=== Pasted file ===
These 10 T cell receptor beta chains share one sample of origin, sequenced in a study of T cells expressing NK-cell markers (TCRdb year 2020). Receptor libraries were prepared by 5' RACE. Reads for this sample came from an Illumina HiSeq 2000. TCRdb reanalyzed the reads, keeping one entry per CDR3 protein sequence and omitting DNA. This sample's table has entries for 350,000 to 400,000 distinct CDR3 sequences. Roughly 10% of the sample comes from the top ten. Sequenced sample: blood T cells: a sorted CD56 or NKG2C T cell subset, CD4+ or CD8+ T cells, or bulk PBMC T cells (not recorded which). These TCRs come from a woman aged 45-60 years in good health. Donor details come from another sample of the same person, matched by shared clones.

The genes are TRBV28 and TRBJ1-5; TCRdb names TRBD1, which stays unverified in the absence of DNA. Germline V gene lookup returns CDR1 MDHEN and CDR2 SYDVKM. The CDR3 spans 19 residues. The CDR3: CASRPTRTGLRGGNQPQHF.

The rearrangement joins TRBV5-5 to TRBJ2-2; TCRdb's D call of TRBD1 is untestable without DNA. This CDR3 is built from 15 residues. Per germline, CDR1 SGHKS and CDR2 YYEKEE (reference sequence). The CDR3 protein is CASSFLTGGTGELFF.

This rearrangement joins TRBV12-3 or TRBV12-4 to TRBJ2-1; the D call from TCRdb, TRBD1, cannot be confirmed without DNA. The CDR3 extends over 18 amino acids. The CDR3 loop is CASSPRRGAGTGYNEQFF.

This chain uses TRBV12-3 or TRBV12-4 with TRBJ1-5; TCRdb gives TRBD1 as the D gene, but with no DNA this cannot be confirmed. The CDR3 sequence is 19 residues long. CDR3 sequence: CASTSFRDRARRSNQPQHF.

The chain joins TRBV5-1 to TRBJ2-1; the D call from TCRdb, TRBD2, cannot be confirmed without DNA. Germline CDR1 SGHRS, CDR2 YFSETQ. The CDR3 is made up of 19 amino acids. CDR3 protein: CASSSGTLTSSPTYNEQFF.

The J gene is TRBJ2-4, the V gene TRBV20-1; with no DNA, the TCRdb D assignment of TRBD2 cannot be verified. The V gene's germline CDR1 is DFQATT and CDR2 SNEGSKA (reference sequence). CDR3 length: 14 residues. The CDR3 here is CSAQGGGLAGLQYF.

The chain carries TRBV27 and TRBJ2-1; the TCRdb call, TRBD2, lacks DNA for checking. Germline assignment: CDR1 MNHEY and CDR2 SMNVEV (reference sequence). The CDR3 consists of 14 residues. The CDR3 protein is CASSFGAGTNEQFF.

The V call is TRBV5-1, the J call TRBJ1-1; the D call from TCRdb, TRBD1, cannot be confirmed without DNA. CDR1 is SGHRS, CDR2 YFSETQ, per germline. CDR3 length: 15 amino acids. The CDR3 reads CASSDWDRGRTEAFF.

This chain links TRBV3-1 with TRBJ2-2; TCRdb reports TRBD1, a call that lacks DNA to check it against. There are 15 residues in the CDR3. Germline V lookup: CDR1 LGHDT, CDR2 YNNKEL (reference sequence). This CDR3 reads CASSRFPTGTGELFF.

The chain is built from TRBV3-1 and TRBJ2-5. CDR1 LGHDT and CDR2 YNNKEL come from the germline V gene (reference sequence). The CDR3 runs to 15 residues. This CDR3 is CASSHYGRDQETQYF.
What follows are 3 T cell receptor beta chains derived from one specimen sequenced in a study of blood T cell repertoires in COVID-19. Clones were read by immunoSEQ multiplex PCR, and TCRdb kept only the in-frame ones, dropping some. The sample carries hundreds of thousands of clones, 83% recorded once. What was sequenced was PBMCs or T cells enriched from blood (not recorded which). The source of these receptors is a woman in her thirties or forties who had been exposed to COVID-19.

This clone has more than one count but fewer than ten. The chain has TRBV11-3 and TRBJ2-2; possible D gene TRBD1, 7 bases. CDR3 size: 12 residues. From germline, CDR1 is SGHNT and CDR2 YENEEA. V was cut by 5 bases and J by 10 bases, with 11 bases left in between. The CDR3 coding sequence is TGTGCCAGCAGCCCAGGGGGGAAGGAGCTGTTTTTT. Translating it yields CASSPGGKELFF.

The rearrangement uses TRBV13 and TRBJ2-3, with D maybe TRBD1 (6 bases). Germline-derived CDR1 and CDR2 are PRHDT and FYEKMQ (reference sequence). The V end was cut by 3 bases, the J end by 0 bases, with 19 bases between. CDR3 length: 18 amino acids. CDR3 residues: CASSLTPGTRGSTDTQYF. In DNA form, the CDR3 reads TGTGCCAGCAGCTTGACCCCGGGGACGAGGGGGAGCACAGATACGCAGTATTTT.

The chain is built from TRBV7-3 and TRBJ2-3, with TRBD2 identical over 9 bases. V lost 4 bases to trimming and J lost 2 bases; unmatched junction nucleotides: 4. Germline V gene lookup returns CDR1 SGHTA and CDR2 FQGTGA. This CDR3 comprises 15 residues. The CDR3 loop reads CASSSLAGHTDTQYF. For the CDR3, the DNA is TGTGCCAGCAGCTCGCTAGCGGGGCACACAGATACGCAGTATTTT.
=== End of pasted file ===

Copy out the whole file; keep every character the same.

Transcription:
These 10 T cell receptor beta chains share one sample of origin, sequenced in a study of T cells expressing NK-cell markers (TCRdb year 2020). Receptor libraries were prepared by 5' RACE. Reads for this sample came from an Illumina HiSeq 2000. TCRdb reanalyzed the reads, keeping one entry per CDR3 protein sequence and omitting DNA. This sample's table has entries for 350,000 to 400,000 distinct CDR3 sequences. Roughly 10% of the sample comes from the top ten. Sequenced sample: blood T cells: a sorted CD56 or NKG2C T cell subset, CD4+ or CD8+ T cells, or bulk PBMC T cells (not recorded which). These TCRs come from a woman aged 45-60 years in good health. Donor details come from another sample of the same person, matched by shared clones.

The genes are TRBV28 and TRBJ1-5; TCRdb names TRBD1, which stays unverified in the absence of DNA. Germline V gene lookup returns CDR1 MDHEN and CDR2 SYDVKM. The CDR3 spans 19 residues. The CDR3: CASRPTRTGLRGGNQPQHF.

The rearrangement joins TRBV5-5 to TRBJ2-2; TCRdb's D call of TRBD1 is untestable without DNA. This CDR3 is built from 15 residues. Per germline, CDR1 SGHKS and CDR2 YYEKEE (reference sequence). The CDR3 protein is CASSFLTGGTGELFF.

This rearrangement joins TRBV12-3 or TRBV12-4 to TRBJ2-1; the D call from TCRdb, TRBD1, cannot be confirmed without DNA. The CDR3 extends over 18 amino acids. The CDR3 loop is CASSPRRGAGTGYNEQFF.

This chain uses TRBV12-3 or TRBV12-4 with TRBJ1-5; TCRdb gives TRBD1 as the D gene, but with no DNA this cannot be confirmed. The CDR3 sequence is 19 residues long. CDR3 sequence: CASTSFRDRARRSNQPQHF.

The chain joins TRBV5-1 to TRBJ2-1; the D call from TCRdb, TRBD2, cannot be confirmed without DNA. Germline CDR1 SGHRS, CDR2 YFSETQ. The CDR3 is made up of 19 amino acids. CDR3 protein: CASSSGTLTSSPTYNEQFF.

The J gene is TRBJ2-4, the V gene TRBV20-1; with no DNA, the TCRdb D assignment of TRBD2 cannot be verified. The V gene's germline CDR1 is DFQATT and CDR2 SNEGSKA (reference sequence). CDR3 length: 14 residues. The CDR3 here is CSAQGGGLAGLQYF.

The chain carries TRBV27 and TRBJ2-1; the TCRdb call, TRBD2, lacks DNA for checking. Germline assignment: CDR1 MNHEY and CDR2 SMNVEV (reference sequence). The CDR3 consists of 14 residues. The CDR3 protein is CASSFGAGTNEQFF.

The V call is TRBV5-1, the J call TRBJ1-1; the D call from TCRdb, TRBD1, cannot be confirmed without DNA. CDR1 is SGHRS, CDR2 YFSETQ, per germline. CDR3 length: 15 amino acids. The CDR3 reads CASSDWDRGRTEAFF.

This chain links TRBV3-1 with TRBJ2-2; TCRdb reports TRBD1, a call that lacks DNA to check it against. There are 15 residues in the CDR3. Germline V lookup: CDR1 LGHDT, CDR2 YNNKEL (reference sequence). This CDR3 reads CASSRFPTGTGELFF.

The chain is built from TRBV3-1 and TRBJ2-5. CDR1 LGHDT and CDR2 YNNKEL come from the germline V gene (reference sequence). The CDR3 runs to 15 residues. This CDR3 is CASSHYGRDQETQYF.
What follows are 3 T cell receptor beta chains derived from one specimen sequenced in a study of blood T cell repertoires in COVID-19. Clones were read by immunoSEQ multiplex PCR, and TCRdb kept only the in-frame ones, dropping some. The sample carries hundreds of thousands of clones, 83% recorded once. What was sequenced was PBMCs or T cells enriched from blood (not recorded which). The source of these receptors is a woman in her thirties or forties who had been exposed to COVID-19.

This clone has more than one count but fewer than ten. The chain has TRBV11-3 and TRBJ2-2; possible D gene TRBD1, 7 bases. CDR3 size: 12 residues. From germline, CDR1 is SGHNT and CDR2 YENEEA. V was cut by 5 bases and J by 10 bases, with 11 bases left in between. The CDR3 coding sequence is TGTGCCAGCAGCCCAGGGGGGAAGGAGCTGTTTTTT. Translating it yields CASSPGGKELFF.

The rearrangement uses TRBV13 and TRBJ2-3, with D maybe TRBD1 (6 bases). Germline-derived CDR1 and CDR2 are PRHDT and FYEKMQ (reference sequence). The V end was cut by 3 bases, the J end by 0 bases, with 19 bases between. CDR3 length: 18 amino acids. CDR3 residues: CASSLTPGTRGSTDTQYF. In DNA form, the CDR3 reads TGTGCCAGCAGCTTGACCCCGGGGACGAGGGGGAGCACAGATACGCAGTATTTT.

The chain is built from TRBV7-3 and TRBJ2-3, with TRBD2 identical over 9 bases. V lost 4 bases to trimming and J lost 2 bases; unmatched junction nucleotides: 4. Germline V gene lookup returns CDR1 SGHTA and CDR2 FQGTGA. This CDR3 comprises 15 residues. The CDR3 loop reads CASSSLAGHTDTQYF. For the CDR3, the DNA is TGTGCCAGCAGCTCGCTAGCGGGGCACACAGATACGCAGTATTTT.